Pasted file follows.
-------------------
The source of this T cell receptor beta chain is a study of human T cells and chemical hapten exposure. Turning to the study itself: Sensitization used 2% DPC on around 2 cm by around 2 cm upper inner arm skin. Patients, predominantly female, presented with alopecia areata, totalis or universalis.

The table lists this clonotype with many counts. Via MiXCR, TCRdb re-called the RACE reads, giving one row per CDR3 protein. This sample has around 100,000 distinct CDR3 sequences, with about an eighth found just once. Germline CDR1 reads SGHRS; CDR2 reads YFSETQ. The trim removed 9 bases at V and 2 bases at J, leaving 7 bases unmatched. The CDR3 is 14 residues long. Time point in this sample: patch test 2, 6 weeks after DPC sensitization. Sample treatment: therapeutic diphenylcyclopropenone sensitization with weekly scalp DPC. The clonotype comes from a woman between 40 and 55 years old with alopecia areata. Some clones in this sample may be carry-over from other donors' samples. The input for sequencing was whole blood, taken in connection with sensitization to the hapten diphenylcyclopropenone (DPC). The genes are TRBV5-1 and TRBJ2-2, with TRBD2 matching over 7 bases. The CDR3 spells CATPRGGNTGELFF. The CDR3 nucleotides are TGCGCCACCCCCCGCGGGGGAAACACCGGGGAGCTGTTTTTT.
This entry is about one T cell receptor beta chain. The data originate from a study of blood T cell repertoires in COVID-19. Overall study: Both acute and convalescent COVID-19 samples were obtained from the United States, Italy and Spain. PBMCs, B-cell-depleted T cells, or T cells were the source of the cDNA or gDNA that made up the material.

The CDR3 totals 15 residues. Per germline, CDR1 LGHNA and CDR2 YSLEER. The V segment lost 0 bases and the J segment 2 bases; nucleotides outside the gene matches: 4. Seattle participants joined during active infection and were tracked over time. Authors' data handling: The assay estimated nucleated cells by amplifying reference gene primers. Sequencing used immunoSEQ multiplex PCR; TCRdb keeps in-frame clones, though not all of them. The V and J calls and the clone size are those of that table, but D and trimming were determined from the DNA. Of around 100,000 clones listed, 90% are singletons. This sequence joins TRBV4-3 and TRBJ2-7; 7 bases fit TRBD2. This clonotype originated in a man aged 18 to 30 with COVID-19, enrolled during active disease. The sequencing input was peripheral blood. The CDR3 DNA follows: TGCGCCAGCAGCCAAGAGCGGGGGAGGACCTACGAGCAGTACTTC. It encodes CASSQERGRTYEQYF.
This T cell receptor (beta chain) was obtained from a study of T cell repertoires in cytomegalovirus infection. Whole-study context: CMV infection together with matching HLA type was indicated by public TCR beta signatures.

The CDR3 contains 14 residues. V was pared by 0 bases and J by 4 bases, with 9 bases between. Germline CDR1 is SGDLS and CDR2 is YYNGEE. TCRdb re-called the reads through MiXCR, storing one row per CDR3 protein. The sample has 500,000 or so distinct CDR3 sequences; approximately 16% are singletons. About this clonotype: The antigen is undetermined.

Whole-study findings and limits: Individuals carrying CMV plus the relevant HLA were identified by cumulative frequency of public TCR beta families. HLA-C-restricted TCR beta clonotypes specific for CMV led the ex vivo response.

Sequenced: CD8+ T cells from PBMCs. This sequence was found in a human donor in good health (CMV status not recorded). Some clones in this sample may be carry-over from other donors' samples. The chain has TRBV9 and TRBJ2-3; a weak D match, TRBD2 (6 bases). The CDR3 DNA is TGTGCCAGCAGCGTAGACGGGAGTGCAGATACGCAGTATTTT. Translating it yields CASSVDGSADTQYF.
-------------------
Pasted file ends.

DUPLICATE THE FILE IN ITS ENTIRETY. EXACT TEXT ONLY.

The source of this T cell receptor beta chain is a study of human T cells and chemical hapten exposure. Turning to the study itself: Sensitization used 2% DPC on around 2 cm by around 2 cm upper inner arm skin. Patients, predominantly female, presented with alopecia areata, totalis or universalis.

The table lists this clonotype with many counts. Via MiXCR, TCRdb re-called the RACE reads, giving one row per CDR3 protein. This sample has around 100,000 distinct CDR3 sequences, with about an eighth found just once. Germline CDR1 reads SGHRS; CDR2 reads YFSETQ. The trim removed 9 bases at V and 2 bases at J, leaving 7 bases unmatched. The CDR3 is 14 residues long. Time point in this sample: patch test 2, 6 weeks after DPC sensitization. Sample treatment: therapeutic diphenylcyclopropenone sensitization with weekly scalp DPC. The clonotype comes from a woman between 40 and 55 years old with alopecia areata. Some clones in this sample may be carry-over from other donors' samples. The input for sequencing was whole blood, taken in connection with sensitization to the hapten diphenylcyclopropenone (DPC). The genes are TRBV5-1 and TRBJ2-2, with TRBD2 matching over 7 bases. The CDR3 spells CATPRGGNTGELFF. The CDR3 nucleotides are TGCGCCACCCCCCGCGGGGGAAACACCGGGGAGCTGTTTTTT.
This entry is about one T cell receptor beta chain. The data originate from a study of blood T cell repertoires in COVID-19. Overall study: Both acute and convalescent COVID-19 samples were obtained from the United States, Italy and Spain. PBMCs, B-cell-depleted T cells, or T cells were the source of the cDNA or gDNA that made up the material.

The CDR3 totals 15 residues. Per germline, CDR1 LGHNA and CDR2 YSLEER. The V segment lost 0 bases and the J segment 2 bases; nucleotides outside the gene matches: 4. Seattle participants joined during active infection and were tracked over time. Authors' data handling: The assay estimated nucleated cells by amplifying reference gene primers. Sequencing used immunoSEQ multiplex PCR; TCRdb keeps in-frame clones, though not all of them. The V and J calls and the clone size are those of that table, but D and trimming were determined from the DNA. Of around 100,000 clones listed, 90% are singletons. This sequence joins TRBV4-3 and TRBJ2-7; 7 bases fit TRBD2. This clonotype originated in a man aged 18 to 30 with COVID-19, enrolled during active disease. The sequencing input was peripheral blood. The CDR3 DNA follows: TGCGCCAGCAGCCAAGAGCGGGGGAGGACCTACGAGCAGTACTTC. It encodes CASSQERGRTYEQYF.
This T cell receptor (beta chain) was obtained from a study of T cell repertoires in cytomegalovirus infection. Whole-study context: CMV infection together with matching HLA type was indicated by public TCR beta signatures.

The CDR3 contains 14 residues. V was pared by 0 bases and J by 4 bases, with 9 bases between. Germline CDR1 is SGDLS and CDR2 is YYNGEE. TCRdb re-called the reads through MiXCR, storing one row per CDR3 protein. The sample has 500,000 or so distinct CDR3 sequences; approximately 16% are singletons. About this clonotype: The antigen is undetermined.

Whole-study findings and limits: Individuals carrying CMV plus the relevant HLA were identified by cumulative frequency of public TCR beta families. HLA-C-restricted TCR beta clonotypes specific for CMV led the ex vivo response.

Sequenced: CD8+ T cells from PBMCs. This sequence was found in a human donor in good health (CMV status not recorded). Some clones in this sample may be carry-over from other donors' samples. The chain has TRBV9 and TRBJ2-3; a weak D match, TRBD2 (6 bases). The CDR3 DNA is TGTGCCAGCAGCGTAGACGGGAGTGCAGATACGCAGTATTTT. Translating it yields CASSVDGSADTQYF.